CASE QUIZ #3
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A 7 year old daschund presented for a discolored canine tooth and oronasal fistula.
This is an image taken during the oral exam under anesthesia. The incisive bone is mobile.
Question: What is your tentative diagnosis?
Bilateral cleft of the primary palate.
In this image considerable debris is present within bilateral oronasal fistuas. There is no bone present on the palatal aspect of either maxillary canine. Root exposure is present on the distal aspect of the left third maxillary incisor. The four central incisors are within normal limits radiographically.
Question: What is the approach to treatment?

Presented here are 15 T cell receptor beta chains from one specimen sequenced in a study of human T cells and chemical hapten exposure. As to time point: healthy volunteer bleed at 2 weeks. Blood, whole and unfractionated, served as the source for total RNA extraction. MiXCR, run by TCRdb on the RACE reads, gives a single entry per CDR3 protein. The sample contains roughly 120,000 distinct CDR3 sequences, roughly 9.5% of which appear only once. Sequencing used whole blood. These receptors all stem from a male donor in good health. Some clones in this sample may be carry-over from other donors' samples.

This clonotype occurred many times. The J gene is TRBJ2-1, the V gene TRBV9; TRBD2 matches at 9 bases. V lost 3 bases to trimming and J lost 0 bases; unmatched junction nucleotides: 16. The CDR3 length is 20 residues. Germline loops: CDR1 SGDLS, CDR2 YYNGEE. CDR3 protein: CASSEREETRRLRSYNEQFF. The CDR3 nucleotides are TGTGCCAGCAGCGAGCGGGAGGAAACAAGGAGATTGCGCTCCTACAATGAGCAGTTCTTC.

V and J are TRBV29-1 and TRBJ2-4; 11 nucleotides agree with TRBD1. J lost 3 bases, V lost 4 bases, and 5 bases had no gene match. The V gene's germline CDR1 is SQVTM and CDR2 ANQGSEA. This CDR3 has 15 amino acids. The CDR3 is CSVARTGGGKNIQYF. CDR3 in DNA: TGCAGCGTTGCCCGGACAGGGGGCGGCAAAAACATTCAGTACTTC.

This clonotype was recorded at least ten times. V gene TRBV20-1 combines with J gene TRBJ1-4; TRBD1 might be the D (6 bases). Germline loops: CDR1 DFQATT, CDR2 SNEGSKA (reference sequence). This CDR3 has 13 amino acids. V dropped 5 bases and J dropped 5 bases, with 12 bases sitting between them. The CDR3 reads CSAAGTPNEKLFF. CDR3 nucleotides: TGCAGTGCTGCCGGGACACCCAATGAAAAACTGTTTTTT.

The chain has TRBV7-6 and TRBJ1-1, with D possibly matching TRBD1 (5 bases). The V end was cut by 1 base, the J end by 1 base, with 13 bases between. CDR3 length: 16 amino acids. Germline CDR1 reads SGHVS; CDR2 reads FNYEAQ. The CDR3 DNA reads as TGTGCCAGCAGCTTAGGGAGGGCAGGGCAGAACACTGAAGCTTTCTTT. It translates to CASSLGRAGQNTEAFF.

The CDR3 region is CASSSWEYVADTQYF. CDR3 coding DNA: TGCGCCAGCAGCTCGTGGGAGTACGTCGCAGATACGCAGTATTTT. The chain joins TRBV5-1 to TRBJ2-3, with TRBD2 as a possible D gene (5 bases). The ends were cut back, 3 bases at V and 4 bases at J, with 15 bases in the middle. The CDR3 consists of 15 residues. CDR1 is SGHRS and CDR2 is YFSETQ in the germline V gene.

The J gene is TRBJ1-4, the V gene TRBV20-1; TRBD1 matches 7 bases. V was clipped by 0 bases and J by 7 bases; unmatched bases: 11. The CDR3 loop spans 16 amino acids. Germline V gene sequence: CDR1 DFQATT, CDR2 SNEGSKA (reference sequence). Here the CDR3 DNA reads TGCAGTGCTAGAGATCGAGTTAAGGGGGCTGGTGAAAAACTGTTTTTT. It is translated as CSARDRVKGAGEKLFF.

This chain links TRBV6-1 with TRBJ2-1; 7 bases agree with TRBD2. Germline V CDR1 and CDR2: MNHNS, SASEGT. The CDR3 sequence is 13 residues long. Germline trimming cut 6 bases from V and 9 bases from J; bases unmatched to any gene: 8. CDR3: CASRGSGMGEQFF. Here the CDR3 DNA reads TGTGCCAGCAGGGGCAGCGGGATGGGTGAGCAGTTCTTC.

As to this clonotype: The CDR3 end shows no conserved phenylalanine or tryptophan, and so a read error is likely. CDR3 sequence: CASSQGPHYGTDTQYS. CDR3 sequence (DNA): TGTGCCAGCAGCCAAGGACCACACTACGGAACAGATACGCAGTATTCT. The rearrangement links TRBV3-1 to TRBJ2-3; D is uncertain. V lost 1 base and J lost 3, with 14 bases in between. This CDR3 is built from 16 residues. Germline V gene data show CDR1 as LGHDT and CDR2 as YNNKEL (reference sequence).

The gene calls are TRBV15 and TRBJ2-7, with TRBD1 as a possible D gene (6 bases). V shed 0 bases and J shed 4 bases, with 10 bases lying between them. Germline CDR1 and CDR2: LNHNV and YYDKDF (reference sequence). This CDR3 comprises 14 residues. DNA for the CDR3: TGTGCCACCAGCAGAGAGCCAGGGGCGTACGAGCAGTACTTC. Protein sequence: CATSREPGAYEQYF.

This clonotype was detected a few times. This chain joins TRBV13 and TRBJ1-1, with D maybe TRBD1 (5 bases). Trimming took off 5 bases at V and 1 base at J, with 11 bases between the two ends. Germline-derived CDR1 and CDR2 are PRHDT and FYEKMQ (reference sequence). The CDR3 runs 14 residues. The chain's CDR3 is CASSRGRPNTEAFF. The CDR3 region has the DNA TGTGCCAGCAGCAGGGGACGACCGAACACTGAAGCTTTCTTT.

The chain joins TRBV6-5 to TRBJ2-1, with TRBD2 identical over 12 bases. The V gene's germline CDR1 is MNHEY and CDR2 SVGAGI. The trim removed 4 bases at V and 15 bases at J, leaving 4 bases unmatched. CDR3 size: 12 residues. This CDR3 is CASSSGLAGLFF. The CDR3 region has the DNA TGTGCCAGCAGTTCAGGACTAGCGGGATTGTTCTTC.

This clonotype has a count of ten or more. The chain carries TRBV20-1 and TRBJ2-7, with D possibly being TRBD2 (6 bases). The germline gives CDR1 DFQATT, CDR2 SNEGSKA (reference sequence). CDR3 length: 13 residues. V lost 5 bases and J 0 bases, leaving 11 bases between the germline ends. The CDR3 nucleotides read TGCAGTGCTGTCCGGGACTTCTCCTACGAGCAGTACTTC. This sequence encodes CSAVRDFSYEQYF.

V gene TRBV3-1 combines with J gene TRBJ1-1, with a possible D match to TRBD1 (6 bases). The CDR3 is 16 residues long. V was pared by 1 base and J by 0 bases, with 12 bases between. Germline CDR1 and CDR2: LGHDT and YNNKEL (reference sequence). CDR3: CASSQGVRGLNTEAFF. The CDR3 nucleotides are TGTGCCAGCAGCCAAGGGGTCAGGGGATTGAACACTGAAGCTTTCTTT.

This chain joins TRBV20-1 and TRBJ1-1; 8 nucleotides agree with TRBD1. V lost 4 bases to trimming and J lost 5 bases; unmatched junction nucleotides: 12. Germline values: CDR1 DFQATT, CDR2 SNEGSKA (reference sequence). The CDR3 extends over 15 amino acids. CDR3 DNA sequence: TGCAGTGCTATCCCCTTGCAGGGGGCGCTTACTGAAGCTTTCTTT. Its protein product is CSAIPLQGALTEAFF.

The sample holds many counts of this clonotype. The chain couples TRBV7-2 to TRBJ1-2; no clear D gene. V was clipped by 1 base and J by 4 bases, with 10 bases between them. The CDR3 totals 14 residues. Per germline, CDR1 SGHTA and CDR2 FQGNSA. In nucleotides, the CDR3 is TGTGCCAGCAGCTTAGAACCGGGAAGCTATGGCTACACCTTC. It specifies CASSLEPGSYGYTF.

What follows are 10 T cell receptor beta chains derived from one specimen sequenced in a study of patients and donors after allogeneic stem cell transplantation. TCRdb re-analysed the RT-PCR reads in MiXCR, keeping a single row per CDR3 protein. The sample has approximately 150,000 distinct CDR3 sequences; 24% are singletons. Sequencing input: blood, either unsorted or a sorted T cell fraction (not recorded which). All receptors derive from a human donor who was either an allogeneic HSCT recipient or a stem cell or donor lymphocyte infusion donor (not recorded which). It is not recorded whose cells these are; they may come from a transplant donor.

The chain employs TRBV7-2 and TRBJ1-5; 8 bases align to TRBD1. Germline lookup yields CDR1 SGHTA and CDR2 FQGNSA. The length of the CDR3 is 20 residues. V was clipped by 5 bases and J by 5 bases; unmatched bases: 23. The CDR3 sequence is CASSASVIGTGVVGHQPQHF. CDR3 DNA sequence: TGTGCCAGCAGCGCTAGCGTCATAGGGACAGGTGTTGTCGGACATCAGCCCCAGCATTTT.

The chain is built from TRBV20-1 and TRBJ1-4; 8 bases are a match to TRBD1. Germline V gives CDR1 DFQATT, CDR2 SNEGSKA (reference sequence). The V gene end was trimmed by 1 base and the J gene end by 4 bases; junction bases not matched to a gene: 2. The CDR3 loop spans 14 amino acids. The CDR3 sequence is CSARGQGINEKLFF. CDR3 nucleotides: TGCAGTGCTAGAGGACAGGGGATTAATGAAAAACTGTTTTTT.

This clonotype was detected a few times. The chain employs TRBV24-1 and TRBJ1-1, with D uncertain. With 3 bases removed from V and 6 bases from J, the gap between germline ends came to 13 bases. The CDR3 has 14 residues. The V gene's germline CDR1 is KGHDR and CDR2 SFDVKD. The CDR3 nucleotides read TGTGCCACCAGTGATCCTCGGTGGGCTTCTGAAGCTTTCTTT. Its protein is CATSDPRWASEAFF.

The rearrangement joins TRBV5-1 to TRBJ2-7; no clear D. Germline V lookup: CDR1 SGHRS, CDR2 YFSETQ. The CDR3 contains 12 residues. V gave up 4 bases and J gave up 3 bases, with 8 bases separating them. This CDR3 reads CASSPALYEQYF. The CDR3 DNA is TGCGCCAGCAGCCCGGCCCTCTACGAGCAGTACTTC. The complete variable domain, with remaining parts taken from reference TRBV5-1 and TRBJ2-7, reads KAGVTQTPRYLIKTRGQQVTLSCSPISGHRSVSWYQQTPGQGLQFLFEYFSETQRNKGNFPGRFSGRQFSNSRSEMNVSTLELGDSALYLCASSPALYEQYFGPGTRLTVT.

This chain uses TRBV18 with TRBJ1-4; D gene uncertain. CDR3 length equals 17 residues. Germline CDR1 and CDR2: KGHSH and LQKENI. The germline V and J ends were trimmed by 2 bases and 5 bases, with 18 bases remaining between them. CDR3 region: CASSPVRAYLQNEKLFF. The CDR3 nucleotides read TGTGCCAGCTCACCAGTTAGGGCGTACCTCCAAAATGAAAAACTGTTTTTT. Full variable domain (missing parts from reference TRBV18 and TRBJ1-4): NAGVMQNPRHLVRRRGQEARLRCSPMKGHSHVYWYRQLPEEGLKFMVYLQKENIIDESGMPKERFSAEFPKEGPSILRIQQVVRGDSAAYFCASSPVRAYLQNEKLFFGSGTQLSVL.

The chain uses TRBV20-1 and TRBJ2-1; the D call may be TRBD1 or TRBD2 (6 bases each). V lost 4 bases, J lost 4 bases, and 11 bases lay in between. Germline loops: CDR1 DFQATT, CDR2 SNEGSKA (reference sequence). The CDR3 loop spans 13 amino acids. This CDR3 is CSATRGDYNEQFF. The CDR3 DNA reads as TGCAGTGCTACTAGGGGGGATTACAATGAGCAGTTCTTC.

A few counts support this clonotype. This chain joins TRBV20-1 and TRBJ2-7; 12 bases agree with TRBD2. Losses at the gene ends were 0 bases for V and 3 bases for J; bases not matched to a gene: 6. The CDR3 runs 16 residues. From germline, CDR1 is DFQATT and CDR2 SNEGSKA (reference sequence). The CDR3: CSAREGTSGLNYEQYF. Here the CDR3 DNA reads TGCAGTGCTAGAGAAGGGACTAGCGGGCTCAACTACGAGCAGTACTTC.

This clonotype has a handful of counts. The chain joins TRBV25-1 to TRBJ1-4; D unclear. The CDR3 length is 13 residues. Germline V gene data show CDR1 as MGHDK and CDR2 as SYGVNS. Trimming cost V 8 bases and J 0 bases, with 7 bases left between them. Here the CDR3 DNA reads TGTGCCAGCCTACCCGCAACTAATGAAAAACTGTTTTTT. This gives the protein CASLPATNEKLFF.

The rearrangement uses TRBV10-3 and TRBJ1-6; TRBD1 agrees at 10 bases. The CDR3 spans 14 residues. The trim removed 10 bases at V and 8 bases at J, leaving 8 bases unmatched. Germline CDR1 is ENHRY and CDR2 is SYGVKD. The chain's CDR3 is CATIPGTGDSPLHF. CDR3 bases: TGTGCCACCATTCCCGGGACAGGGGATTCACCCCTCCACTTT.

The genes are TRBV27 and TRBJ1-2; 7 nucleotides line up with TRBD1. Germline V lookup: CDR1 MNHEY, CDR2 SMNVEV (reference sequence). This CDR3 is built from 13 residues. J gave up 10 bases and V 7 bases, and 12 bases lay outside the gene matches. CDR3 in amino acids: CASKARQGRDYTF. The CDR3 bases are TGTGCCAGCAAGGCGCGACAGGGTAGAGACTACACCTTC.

One approach would be rostral maxillectomy with canine extraction. This would likely result in some ventral nasal deviation and is functionally acceptable. An additional dorsal tacking procedure may alleviate ventral nasal deviation. In this case the incisive bone was not excessively mobile, so preservation of cosmesis and function was achieved by maintaining the incisive bone.
Extraction of the maxillary canines, retention of the four central incisors and incisive bone was chosen here. Mucoperiosteal flap creation is as shown.
This created adequate surface area for healing of the tension-free primary closure